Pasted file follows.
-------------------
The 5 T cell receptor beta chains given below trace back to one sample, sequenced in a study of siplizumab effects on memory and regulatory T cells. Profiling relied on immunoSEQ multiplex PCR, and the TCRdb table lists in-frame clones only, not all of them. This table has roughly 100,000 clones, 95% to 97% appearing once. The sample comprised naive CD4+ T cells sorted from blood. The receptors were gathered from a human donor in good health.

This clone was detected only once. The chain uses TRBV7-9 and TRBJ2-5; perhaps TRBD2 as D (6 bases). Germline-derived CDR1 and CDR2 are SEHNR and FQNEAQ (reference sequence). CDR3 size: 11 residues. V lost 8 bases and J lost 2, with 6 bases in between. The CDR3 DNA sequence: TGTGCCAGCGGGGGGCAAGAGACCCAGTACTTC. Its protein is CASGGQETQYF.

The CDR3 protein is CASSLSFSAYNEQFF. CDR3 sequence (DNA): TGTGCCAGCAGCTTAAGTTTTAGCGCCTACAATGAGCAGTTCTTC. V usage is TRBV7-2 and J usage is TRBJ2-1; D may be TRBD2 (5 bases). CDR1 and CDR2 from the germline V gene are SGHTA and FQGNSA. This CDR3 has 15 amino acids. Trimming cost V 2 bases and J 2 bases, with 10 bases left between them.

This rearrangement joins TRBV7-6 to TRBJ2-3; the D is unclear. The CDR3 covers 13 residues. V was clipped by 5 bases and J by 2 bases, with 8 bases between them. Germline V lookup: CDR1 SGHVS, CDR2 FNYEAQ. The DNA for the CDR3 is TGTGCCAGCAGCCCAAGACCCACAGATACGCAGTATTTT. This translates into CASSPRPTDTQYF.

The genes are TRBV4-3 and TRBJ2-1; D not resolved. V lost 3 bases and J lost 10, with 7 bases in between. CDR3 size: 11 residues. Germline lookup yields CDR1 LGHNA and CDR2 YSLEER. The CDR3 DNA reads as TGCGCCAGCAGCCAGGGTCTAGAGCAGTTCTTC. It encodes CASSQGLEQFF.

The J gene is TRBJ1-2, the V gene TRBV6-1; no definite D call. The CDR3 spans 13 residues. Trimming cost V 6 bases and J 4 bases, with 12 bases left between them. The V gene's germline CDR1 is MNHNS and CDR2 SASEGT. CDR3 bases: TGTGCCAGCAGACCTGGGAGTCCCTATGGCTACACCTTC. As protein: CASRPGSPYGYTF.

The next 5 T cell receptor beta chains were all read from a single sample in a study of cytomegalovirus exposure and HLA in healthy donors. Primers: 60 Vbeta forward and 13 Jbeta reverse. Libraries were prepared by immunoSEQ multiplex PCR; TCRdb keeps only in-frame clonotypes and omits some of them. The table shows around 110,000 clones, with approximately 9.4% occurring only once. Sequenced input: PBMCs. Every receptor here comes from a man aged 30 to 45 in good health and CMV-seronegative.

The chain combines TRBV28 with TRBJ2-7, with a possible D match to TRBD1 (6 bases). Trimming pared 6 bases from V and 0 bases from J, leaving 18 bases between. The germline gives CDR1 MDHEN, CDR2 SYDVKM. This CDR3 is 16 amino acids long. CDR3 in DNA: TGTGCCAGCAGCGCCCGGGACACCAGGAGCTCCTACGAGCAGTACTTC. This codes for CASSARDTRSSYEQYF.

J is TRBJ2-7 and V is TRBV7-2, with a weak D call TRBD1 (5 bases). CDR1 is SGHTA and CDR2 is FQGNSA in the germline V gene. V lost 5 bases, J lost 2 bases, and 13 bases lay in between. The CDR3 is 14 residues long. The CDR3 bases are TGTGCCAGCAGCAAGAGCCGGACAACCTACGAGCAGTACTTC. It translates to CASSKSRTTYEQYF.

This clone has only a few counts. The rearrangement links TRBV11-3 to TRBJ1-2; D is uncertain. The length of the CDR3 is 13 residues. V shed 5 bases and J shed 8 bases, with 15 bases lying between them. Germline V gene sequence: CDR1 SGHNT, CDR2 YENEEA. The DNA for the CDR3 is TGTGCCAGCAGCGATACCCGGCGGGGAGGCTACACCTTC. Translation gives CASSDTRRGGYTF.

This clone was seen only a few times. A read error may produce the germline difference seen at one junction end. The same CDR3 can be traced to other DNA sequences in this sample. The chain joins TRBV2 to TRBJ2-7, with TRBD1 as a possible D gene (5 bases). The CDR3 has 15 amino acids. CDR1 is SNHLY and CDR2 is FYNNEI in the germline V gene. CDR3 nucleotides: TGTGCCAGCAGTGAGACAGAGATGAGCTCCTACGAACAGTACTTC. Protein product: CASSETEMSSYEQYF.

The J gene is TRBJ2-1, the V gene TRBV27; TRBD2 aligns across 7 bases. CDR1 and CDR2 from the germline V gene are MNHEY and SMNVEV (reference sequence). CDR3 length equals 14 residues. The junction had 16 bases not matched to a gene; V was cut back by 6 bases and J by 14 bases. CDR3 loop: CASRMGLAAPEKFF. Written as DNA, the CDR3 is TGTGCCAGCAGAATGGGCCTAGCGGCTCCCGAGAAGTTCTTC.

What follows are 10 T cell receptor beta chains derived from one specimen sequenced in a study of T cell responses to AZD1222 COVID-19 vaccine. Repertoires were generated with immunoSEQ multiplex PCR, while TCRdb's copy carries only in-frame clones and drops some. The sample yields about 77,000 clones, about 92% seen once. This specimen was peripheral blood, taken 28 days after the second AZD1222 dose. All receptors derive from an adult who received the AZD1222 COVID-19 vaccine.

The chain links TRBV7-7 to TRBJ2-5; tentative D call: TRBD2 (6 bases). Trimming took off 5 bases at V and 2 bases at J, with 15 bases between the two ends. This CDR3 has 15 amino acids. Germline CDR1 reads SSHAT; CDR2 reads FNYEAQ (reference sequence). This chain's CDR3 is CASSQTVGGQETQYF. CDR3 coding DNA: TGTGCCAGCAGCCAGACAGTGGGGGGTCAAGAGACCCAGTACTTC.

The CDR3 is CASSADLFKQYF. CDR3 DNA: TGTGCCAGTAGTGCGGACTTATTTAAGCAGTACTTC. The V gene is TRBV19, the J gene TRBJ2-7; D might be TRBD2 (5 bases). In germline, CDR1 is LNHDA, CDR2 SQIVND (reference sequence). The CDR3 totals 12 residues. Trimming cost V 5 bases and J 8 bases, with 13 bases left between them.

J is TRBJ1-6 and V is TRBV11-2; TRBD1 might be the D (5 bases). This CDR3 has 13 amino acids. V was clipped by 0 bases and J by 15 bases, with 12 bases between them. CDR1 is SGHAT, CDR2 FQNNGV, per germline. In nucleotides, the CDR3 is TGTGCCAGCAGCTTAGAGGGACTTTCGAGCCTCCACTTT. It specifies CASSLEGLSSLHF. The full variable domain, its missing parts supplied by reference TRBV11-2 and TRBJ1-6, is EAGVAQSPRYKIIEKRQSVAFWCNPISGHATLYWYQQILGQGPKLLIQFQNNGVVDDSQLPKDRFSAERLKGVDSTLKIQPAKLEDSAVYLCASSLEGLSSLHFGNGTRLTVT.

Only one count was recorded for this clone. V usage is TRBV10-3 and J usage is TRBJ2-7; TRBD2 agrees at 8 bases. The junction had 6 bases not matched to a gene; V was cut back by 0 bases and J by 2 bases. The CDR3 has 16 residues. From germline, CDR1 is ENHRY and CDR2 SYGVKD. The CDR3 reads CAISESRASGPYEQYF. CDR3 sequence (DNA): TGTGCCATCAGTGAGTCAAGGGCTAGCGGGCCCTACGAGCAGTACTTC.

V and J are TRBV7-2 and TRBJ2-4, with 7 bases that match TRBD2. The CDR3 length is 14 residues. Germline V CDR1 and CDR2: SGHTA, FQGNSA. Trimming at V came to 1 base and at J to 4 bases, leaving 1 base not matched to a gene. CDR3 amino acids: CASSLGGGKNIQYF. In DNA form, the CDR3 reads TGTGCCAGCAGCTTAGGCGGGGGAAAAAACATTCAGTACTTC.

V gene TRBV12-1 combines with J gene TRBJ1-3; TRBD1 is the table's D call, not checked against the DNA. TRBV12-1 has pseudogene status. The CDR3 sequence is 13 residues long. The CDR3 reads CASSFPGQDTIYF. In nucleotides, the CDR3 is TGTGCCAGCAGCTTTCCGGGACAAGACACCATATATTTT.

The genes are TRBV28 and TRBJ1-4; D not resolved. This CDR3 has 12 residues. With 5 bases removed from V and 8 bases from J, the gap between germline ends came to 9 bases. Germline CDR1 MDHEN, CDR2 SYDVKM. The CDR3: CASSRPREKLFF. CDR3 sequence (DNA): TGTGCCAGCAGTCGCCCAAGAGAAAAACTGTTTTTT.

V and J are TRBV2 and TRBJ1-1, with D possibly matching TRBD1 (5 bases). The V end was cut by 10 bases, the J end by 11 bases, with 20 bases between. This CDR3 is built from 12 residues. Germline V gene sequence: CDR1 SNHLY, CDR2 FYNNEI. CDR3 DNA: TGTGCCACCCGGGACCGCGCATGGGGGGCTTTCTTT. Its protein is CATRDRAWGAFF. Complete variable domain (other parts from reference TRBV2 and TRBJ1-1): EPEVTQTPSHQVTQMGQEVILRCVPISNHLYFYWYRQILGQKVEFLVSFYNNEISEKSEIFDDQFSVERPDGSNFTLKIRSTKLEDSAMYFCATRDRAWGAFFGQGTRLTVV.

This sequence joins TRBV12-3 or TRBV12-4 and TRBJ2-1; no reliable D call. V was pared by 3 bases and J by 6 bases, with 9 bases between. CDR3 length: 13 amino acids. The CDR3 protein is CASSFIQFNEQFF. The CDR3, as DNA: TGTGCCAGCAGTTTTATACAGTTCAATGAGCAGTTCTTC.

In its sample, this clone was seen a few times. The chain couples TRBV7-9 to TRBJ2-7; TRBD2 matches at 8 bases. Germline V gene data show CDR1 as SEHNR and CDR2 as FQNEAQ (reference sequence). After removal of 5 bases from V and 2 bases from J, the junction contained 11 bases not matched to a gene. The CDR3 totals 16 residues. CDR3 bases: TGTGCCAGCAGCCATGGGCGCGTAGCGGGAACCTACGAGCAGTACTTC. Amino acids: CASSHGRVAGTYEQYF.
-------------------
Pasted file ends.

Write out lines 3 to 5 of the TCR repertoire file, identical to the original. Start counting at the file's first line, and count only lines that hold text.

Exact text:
The CDR3 protein is CASSLSFSAYNEQFF. CDR3 sequence (DNA): TGTGCCAGCAGCTTAAGTTTTAGCGCCTACAATGAGCAGTTCTTC. V usage is TRBV7-2 and J usage is TRBJ2-1; D may be TRBD2 (5 bases). CDR1 and CDR2 from the germline V gene are SGHTA and FQGNSA. This CDR3 has 15 amino acids. Trimming cost V 2 bases and J 2 bases, with 10 bases left between them.

This rearrangement joins TRBV7-6 to TRBJ2-3; the D is unclear. The CDR3 covers 13 residues. V was clipped by 5 bases and J by 2 bases, with 8 bases between them. Germline V lookup: CDR1 SGHVS, CDR2 FNYEAQ. The DNA for the CDR3 is TGTGCCAGCAGCCCAAGACCCACAGATACGCAGTATTTT. This translates into CASSPRPTDTQYF.

The genes are TRBV4-3 and TRBJ2-1; D not resolved. V lost 3 bases and J lost 10, with 7 bases in between. CDR3 size: 11 residues. Germline lookup yields CDR1 LGHNA and CDR2 YSLEER. The CDR3 DNA reads as TGCGCCAGCAGCCAGGGTCTAGAGCAGTTCTTC. It encodes CASSQGLEQFF.